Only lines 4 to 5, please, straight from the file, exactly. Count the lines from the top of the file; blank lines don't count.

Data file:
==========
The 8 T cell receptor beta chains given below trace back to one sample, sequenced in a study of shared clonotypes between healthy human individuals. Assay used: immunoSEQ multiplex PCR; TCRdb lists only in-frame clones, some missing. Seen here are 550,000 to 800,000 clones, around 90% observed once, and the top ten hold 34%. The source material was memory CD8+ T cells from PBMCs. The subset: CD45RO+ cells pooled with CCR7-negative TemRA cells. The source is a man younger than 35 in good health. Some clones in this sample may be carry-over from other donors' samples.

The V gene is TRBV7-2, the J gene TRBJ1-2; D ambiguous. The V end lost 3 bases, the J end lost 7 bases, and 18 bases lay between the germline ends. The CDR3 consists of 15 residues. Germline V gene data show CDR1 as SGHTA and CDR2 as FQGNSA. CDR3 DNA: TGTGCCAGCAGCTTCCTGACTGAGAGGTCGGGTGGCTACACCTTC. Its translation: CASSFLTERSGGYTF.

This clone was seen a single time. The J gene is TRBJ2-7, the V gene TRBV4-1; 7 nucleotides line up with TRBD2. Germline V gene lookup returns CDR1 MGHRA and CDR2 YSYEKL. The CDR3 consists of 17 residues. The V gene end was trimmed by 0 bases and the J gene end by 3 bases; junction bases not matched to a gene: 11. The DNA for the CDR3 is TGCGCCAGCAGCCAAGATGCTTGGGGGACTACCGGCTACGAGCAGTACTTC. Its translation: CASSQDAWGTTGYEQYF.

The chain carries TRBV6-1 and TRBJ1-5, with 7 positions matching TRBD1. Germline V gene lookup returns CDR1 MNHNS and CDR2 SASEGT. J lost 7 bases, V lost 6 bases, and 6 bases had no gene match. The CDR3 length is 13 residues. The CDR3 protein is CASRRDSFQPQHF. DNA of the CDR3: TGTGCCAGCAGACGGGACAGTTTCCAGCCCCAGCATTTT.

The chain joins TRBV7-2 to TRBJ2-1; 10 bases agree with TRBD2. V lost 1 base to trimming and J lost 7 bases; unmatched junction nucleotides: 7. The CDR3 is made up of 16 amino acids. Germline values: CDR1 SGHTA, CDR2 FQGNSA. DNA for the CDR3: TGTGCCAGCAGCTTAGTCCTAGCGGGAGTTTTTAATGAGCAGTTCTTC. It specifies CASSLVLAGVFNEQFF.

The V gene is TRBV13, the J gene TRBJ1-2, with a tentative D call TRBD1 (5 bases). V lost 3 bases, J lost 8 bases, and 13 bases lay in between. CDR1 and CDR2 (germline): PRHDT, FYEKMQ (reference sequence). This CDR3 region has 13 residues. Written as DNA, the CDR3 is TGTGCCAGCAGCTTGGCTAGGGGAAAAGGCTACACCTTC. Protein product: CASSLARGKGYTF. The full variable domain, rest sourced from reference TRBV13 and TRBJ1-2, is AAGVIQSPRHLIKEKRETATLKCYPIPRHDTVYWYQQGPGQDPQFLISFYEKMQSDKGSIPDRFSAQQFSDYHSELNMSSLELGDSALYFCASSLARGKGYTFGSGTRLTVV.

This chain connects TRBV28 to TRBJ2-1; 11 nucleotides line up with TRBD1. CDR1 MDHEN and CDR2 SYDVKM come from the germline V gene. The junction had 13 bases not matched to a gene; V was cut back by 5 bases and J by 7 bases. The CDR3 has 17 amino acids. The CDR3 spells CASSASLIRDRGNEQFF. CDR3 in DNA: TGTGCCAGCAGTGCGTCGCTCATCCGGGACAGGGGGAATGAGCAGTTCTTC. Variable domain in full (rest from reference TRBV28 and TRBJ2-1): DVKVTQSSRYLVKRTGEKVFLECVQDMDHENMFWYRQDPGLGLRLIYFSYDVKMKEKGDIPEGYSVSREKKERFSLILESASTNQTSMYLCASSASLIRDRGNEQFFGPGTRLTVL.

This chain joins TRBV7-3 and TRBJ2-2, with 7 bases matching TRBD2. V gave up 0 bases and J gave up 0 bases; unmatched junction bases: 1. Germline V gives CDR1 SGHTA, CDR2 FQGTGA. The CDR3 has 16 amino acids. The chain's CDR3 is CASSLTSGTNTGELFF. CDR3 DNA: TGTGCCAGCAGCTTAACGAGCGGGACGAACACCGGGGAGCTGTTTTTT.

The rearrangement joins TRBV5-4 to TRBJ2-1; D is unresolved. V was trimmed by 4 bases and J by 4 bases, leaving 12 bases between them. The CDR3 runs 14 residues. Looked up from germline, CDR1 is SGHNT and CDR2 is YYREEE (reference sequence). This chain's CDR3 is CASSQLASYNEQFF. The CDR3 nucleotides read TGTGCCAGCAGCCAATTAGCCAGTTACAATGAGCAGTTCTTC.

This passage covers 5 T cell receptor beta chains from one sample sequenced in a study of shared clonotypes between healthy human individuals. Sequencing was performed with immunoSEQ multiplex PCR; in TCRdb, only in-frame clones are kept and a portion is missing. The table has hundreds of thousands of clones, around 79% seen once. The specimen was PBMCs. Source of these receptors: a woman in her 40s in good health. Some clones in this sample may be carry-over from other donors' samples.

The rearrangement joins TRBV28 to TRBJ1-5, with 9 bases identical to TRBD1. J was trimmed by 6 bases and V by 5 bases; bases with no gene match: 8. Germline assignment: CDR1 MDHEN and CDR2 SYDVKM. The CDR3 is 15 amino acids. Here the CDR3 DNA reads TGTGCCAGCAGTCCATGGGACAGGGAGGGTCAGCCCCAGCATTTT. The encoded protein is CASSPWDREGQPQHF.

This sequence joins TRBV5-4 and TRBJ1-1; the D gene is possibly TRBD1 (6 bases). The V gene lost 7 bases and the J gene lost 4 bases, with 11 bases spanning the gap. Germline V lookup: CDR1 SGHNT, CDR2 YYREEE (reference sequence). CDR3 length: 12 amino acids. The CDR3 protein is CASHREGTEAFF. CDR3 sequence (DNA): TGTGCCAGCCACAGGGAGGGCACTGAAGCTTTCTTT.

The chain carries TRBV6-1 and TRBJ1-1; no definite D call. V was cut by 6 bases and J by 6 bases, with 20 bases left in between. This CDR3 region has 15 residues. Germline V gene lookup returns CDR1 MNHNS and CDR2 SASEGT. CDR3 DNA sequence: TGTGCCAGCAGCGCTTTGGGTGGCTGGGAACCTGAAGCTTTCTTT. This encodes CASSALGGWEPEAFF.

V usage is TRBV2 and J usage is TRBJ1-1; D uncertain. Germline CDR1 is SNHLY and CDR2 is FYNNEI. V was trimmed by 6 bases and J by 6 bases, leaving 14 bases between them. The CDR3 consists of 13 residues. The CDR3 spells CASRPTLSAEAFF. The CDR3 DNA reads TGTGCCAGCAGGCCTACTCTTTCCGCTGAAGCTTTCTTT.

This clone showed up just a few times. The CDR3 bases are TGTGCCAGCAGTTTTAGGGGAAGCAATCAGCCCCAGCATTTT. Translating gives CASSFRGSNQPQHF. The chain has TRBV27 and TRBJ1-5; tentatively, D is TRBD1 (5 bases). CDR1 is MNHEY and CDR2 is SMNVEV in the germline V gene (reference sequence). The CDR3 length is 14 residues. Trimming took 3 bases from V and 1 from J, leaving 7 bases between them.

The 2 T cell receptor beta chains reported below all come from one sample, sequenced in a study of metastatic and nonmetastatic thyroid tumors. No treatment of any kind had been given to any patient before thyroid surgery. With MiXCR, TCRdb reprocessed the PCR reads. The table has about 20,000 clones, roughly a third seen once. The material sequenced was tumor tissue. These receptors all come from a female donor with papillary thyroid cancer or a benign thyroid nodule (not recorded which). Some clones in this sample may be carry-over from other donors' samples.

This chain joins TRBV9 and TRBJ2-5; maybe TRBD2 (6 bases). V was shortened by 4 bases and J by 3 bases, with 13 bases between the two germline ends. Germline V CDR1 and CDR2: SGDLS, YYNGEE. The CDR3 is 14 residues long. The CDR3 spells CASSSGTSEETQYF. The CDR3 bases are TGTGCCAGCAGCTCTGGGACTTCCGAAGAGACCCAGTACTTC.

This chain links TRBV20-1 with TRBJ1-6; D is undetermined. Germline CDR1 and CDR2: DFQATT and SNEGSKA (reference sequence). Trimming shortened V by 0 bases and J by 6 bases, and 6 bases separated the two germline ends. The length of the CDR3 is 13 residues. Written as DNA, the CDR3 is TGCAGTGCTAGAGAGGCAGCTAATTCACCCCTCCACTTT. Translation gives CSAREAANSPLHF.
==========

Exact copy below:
The chain carries TRBV6-1 and TRBJ1-5, with 7 positions matching TRBD1. Germline V gene lookup returns CDR1 MNHNS and CDR2 SASEGT. J lost 7 bases, V lost 6 bases, and 6 bases had no gene match. The CDR3 length is 13 residues. The CDR3 protein is CASRRDSFQPQHF. DNA of the CDR3: TGTGCCAGCAGACGGGACAGTTTCCAGCCCCAGCATTTT.

The chain joins TRBV7-2 to TRBJ2-1; 10 bases agree with TRBD2. V lost 1 base to trimming and J lost 7 bases; unmatched junction nucleotides: 7. The CDR3 is made up of 16 amino acids. Germline values: CDR1 SGHTA, CDR2 FQGNSA. DNA for the CDR3: TGTGCCAGCAGCTTAGTCCTAGCGGGAGTTTTTAATGAGCAGTTCTTC. It specifies CASSLVLAGVFNEQFF.